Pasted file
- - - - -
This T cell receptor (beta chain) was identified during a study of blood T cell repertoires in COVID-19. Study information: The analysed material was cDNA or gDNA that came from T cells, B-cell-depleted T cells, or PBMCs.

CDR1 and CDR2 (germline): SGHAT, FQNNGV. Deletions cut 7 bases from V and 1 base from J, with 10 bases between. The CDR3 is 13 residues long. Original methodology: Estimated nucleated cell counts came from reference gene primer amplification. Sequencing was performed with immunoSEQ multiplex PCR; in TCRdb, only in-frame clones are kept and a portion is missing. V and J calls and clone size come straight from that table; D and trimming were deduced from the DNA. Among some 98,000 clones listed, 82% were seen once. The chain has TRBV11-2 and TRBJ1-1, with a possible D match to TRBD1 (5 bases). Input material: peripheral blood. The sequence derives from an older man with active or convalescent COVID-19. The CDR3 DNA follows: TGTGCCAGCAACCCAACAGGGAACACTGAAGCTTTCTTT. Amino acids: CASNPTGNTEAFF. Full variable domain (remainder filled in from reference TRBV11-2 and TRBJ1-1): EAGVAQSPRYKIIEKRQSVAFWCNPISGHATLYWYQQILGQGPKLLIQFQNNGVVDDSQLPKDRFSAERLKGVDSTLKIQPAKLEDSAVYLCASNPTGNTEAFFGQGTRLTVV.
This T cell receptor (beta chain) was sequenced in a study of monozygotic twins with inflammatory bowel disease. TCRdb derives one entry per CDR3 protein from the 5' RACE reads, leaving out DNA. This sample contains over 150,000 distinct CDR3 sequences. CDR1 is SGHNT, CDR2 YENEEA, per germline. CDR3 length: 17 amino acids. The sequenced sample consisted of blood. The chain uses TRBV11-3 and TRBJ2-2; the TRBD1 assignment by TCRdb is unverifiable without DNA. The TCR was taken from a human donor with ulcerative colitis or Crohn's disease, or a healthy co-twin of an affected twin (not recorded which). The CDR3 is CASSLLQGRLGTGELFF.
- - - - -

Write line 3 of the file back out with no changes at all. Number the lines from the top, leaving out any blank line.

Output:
This T cell receptor (beta chain) was sequenced in a study of monozygotic twins with inflammatory bowel disease. TCRdb derives one entry per CDR3 protein from the 5' RACE reads, leaving out DNA. This sample contains over 150,000 distinct CDR3 sequences. CDR1 is SGHNT, CDR2 YENEEA, per germline. CDR3 length: 17 amino acids. The sequenced sample consisted of blood. The chain uses TRBV11-3 and TRBJ2-2; the TRBD1 assignment by TCRdb is unverifiable without DNA. The TCR was taken from a human donor with ulcerative colitis or Crohn's disease, or a healthy co-twin of an affected twin (not recorded which). The CDR3 is CASSLLQGRLGTGELFF.